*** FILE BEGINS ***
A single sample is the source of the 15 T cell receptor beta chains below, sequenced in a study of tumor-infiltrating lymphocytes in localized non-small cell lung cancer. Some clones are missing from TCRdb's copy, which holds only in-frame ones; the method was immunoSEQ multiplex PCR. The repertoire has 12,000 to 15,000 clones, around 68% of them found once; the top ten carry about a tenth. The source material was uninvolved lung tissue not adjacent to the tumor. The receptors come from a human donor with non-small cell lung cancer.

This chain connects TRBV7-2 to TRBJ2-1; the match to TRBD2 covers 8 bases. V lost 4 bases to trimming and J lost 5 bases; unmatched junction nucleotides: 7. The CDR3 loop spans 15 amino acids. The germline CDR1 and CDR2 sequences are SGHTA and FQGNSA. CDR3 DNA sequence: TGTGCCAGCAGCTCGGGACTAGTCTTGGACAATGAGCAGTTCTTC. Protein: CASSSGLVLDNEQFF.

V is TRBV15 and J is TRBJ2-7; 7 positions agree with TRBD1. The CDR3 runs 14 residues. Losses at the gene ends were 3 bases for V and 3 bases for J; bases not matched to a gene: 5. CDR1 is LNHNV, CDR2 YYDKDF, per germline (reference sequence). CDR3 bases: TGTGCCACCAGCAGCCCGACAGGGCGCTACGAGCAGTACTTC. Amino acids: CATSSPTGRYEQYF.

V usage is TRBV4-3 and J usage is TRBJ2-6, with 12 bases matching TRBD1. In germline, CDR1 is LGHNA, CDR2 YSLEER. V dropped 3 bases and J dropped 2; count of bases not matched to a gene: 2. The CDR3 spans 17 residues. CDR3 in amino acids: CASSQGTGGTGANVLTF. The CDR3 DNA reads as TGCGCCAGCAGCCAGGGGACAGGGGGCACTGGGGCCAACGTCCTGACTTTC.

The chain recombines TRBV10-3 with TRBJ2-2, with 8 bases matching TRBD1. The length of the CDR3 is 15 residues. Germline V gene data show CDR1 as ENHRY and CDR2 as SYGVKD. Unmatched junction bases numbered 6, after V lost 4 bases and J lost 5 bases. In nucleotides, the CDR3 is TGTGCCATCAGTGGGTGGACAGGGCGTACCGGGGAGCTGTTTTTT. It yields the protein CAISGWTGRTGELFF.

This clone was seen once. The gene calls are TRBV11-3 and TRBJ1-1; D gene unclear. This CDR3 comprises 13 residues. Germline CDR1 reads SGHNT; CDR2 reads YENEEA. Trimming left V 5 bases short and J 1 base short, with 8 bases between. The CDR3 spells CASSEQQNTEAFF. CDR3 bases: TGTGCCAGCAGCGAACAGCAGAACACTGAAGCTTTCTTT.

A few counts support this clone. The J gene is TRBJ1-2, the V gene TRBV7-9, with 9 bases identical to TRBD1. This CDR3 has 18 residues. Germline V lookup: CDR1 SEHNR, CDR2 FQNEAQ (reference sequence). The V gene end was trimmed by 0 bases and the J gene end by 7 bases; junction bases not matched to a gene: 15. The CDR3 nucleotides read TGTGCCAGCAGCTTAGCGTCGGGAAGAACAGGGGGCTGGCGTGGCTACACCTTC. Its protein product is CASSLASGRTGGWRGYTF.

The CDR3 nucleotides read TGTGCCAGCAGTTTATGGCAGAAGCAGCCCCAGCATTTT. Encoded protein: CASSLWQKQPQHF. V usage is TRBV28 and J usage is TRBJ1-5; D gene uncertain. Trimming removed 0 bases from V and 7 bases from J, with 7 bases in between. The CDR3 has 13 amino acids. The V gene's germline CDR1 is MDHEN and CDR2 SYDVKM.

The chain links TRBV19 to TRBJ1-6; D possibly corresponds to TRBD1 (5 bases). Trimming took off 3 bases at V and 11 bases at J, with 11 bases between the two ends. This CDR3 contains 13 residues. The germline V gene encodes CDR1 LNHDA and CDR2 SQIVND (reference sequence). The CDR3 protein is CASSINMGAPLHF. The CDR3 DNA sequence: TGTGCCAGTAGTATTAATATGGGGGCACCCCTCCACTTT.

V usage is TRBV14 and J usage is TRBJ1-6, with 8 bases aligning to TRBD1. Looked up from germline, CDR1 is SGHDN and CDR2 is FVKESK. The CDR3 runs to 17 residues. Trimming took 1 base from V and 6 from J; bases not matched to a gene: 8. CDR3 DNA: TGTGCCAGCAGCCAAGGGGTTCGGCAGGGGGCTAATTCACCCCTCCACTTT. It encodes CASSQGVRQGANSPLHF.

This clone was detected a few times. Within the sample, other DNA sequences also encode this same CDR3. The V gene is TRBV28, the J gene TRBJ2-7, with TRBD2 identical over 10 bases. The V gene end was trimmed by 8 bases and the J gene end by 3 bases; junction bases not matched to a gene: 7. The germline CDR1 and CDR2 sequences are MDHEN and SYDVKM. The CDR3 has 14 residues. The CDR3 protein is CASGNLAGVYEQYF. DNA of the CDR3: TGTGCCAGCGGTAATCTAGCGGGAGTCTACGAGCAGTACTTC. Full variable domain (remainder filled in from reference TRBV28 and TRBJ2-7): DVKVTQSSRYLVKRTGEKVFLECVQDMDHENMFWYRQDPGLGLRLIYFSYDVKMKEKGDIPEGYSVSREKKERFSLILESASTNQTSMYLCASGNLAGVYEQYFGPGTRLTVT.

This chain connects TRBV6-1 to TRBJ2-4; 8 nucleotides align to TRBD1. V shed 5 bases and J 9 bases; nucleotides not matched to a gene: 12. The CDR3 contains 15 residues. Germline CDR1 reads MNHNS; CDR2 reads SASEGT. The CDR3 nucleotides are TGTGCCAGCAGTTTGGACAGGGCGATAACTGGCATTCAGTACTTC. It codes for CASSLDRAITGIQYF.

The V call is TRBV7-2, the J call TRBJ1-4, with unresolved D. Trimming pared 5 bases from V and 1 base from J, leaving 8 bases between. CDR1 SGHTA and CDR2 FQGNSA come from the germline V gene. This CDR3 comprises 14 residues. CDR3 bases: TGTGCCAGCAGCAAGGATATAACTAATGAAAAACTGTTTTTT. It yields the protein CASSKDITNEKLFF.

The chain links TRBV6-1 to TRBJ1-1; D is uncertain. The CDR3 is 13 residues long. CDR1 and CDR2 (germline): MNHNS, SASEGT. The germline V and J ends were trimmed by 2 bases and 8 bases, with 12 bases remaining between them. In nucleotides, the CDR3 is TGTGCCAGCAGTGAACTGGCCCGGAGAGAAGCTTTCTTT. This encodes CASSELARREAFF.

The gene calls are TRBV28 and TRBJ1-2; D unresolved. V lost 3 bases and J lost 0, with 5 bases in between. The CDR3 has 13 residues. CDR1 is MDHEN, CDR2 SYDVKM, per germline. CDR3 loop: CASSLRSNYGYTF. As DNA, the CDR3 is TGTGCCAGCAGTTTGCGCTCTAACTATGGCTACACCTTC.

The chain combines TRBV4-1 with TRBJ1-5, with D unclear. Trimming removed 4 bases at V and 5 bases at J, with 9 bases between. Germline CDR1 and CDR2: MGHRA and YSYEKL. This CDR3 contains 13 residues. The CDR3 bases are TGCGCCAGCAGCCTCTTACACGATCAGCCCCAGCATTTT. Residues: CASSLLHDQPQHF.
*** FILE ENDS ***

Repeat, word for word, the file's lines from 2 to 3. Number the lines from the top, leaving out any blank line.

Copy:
This chain connects TRBV7-2 to TRBJ2-1; the match to TRBD2 covers 8 bases. V lost 4 bases to trimming and J lost 5 bases; unmatched junction nucleotides: 7. The CDR3 loop spans 15 amino acids. The germline CDR1 and CDR2 sequences are SGHTA and FQGNSA. CDR3 DNA sequence: TGTGCCAGCAGCTCGGGACTAGTCTTGGACAATGAGCAGTTCTTC. Protein: CASSSGLVLDNEQFF.

V is TRBV15 and J is TRBJ2-7; 7 positions agree with TRBD1. The CDR3 runs 14 residues. Losses at the gene ends were 3 bases for V and 3 bases for J; bases not matched to a gene: 5. CDR1 is LNHNV, CDR2 YYDKDF, per germline (reference sequence). CDR3 bases: TGTGCCACCAGCAGCCCGACAGGGCGCTACGAGCAGTACTTC. Amino acids: CATSSPTGRYEQYF.